Differentiation in a Crowded Smart Home Market

by Parks Associates | Oct. 24, 2017

Prior to his keynote at the 12th-annual CONNECTIONS™ Europe conference in November, Matthias Mieves, Head of New Business, Sales & Marketing Connected Home at Deutsche Telekom, provided perspective on the growth of smart home and IoT markets in Europe.

Matthias will present the keynote “Bringing Smart Home to Mass Market” on 1 November at 9:30. For more information on CONNECTIONS™ Europe, visit www.connectionseurope.com.

What are the largest recurring revenue opportunities for the smart home industry in Europe?

There is a myriad of business and revenue opportunities in the smart home sector as the move from merely selling hardware to creating service-based portfolios grows. This is an underpinning theme for all players, and the launch of services for the connected home rather than traditional product-based retailing is clearly a major plank of future success.

We believe that the most successful companies will seek to build recurring revenues by focusing on understanding the customer, their needs and pain points, and how these can be met. To date, the smart home market has too often been focused on technology for technology's sake and has overlooked the customer and their needs.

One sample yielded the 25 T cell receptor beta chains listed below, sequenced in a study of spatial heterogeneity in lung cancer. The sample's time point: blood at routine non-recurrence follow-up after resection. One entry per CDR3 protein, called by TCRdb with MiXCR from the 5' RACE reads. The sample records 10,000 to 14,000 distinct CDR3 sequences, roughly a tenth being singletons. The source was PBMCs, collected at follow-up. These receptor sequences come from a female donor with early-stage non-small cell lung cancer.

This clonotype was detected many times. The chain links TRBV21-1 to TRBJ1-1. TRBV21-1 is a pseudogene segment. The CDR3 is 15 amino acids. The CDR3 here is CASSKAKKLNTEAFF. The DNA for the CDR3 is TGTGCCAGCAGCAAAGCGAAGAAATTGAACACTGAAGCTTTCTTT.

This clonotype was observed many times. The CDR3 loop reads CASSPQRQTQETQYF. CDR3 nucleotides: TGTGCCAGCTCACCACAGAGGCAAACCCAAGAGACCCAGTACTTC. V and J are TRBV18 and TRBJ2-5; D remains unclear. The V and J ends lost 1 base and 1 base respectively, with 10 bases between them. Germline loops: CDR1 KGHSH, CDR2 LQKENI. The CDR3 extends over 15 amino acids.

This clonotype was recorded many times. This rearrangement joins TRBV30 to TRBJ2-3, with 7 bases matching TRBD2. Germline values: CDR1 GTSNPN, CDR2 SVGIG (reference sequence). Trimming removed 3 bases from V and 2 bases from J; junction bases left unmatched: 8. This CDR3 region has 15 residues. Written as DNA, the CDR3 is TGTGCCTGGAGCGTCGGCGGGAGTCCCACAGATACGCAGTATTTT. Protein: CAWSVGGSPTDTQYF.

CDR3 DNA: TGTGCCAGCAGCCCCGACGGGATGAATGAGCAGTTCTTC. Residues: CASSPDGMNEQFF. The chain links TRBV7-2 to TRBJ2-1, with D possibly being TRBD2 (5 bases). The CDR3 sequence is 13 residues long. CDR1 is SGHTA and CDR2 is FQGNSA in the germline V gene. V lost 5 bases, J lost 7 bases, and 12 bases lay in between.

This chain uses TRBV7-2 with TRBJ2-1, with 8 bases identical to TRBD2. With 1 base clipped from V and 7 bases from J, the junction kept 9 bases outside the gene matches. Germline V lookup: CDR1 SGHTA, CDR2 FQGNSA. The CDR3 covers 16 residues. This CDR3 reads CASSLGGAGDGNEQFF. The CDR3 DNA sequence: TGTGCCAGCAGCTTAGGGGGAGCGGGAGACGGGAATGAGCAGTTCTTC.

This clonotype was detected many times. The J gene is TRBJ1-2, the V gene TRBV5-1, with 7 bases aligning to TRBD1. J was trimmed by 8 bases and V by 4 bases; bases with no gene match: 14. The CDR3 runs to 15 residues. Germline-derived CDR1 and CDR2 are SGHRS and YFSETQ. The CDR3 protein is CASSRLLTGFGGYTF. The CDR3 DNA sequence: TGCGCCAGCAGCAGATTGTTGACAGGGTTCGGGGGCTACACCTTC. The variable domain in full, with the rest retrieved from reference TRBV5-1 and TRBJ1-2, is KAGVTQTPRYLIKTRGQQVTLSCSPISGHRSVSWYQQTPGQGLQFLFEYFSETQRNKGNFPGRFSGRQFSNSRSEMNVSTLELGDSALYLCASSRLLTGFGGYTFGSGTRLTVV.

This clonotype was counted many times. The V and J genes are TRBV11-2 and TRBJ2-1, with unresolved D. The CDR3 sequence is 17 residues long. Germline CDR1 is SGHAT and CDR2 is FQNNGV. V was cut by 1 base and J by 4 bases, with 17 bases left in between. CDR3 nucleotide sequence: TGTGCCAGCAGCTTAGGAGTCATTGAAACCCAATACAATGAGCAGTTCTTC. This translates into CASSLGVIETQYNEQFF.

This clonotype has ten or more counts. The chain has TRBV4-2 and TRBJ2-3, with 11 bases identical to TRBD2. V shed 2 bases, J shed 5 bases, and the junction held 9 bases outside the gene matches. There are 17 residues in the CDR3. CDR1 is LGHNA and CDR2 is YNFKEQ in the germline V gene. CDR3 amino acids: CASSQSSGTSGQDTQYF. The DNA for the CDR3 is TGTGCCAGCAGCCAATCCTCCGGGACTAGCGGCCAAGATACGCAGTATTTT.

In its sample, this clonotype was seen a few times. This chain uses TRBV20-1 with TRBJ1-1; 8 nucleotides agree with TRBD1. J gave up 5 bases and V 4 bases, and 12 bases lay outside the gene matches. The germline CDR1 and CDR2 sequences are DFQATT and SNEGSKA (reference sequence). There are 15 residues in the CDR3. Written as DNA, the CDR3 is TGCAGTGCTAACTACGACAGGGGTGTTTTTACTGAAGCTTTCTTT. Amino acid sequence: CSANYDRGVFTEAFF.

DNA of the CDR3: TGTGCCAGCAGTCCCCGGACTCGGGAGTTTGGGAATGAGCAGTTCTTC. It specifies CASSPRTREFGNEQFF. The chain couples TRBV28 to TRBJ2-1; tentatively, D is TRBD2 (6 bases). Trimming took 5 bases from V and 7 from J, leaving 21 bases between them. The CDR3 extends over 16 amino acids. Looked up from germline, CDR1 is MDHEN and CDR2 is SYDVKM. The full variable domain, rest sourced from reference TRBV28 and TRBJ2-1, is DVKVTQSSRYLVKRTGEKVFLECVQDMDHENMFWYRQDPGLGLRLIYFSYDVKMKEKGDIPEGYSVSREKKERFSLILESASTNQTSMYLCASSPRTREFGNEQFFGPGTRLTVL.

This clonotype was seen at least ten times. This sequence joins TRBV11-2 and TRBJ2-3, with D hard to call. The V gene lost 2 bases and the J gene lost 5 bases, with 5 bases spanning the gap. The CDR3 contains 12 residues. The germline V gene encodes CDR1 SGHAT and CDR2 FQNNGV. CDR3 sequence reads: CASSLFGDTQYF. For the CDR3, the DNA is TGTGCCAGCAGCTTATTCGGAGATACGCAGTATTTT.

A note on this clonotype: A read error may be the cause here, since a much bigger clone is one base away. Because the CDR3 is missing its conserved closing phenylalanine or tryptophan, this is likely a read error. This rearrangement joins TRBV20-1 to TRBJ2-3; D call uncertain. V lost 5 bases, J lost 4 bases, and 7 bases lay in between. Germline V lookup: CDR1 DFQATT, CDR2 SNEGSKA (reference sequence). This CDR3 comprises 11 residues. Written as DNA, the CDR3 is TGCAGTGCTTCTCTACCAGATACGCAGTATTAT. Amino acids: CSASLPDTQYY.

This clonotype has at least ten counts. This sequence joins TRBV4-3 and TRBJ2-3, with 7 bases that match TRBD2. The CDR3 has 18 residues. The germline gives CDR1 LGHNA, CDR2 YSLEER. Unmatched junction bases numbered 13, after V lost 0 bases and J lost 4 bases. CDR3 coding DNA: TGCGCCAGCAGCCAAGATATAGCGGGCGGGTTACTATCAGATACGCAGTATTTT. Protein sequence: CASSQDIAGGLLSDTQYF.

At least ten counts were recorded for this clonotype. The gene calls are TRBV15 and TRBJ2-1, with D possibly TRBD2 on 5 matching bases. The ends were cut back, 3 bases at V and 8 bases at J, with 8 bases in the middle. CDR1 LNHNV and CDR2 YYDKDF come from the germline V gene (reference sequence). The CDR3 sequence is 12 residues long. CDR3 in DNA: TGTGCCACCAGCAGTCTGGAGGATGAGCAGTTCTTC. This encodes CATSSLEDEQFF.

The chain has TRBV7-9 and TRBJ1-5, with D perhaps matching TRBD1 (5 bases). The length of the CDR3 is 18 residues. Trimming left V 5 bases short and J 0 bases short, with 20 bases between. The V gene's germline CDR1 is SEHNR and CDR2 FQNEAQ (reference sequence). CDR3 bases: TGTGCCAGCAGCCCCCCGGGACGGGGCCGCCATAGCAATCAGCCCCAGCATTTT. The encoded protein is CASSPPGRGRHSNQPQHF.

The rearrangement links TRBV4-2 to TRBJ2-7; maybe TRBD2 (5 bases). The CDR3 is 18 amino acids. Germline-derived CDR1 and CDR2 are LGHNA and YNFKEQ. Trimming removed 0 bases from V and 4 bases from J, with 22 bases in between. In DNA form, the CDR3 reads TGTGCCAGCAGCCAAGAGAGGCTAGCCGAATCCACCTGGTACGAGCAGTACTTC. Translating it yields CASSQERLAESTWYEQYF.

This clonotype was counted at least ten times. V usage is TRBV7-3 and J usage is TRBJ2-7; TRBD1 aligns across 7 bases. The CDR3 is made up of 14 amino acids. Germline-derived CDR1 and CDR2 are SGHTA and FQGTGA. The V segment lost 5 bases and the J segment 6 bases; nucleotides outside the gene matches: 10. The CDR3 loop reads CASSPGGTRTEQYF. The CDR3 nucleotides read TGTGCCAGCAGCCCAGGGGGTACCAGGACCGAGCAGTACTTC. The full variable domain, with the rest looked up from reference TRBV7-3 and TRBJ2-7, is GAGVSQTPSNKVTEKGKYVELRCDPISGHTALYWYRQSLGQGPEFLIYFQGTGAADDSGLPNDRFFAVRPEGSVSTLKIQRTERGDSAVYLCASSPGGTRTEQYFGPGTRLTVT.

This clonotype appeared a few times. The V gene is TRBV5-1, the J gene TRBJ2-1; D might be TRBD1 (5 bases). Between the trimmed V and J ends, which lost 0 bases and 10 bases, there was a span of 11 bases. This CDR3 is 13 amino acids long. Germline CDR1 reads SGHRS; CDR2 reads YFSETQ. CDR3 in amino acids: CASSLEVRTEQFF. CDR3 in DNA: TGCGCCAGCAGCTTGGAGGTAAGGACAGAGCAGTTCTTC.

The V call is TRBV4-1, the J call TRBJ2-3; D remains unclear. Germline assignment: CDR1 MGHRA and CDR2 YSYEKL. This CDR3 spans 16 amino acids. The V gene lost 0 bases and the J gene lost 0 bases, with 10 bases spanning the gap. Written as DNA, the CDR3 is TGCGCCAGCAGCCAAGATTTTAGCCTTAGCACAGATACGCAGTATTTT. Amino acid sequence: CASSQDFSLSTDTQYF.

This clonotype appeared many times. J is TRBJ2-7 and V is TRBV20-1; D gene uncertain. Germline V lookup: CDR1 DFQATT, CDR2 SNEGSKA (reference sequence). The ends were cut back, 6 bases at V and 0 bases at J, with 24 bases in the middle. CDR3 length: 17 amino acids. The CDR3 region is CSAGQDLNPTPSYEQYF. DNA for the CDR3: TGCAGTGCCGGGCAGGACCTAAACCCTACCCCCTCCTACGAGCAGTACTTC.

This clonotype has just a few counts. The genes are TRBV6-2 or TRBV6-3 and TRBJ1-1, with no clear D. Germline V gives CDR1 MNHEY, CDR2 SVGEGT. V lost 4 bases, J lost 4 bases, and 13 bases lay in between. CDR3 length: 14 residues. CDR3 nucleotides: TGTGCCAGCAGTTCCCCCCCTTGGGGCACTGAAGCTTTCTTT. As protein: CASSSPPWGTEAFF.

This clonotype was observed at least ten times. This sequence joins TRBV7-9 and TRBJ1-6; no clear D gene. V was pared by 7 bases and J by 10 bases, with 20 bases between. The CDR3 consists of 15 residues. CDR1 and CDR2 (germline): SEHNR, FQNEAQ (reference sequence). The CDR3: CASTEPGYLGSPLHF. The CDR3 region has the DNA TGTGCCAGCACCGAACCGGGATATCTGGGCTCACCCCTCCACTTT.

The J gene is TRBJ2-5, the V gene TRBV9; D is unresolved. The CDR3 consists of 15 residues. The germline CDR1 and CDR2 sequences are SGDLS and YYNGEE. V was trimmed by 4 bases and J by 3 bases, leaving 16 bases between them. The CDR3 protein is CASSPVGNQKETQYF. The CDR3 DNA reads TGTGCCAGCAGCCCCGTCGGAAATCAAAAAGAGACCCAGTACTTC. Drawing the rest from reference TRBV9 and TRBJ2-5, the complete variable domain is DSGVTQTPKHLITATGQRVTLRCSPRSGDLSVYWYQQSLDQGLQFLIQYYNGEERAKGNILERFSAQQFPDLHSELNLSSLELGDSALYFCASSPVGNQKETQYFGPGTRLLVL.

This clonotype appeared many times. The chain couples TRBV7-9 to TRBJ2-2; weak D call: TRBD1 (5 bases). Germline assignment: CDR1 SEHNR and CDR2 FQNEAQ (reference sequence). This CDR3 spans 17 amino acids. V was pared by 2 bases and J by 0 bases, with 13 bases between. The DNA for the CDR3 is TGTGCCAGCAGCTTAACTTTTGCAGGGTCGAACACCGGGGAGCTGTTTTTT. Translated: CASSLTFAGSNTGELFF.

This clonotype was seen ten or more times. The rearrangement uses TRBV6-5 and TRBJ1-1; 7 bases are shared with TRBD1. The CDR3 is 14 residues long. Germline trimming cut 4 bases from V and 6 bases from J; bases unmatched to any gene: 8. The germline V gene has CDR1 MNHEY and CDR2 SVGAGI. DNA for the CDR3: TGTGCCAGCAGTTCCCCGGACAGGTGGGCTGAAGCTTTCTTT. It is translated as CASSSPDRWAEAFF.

There will also be a greater willingness to partner to realize growth. Many smart home companies will thrive via collaboration, especially as there are not yet the industry-wide platforms or consistent standards.

Companies will succeed by introducing new and flexible business models. Flexibility of the model and the payment structure will be critical to gain the broadest appeal, and all with the aim of providing consumers with greater levels of peace of mind, convenience, and flexibility.

What are the biggest challenges rolling out new smart home products and services in Europe?

There are significant challenges facing the smart home market, and perhaps one of the most visible is being caused and perpetuated by market fragmentation.

On the one hand, consumers have clear needs around security, comfort, or energy consumption matters, while on the other hand, consumer confidence is undoubtedly affected by the lack of clarity over interoperability. Consumers are unsure whether smart home devices share protocols or have common integrations. This confusion is evident at nearly every level of the IoT market, and even where standards are required, the variety is confusing.

On the hardware side, there is a lack of device compatibility with different wireless protocols (e.g., Homematic IP, ZigBee, Z-Wave, Wi-Fi). Therefore, home automation devices from different manufacturers do not support all of the aforementioned wireless protocols.

Data privacy and security. The adoption of such groundbreaking solutions in the era of IoT should not be made if they jeopardize both companies’ and consumers’ data privacy and security.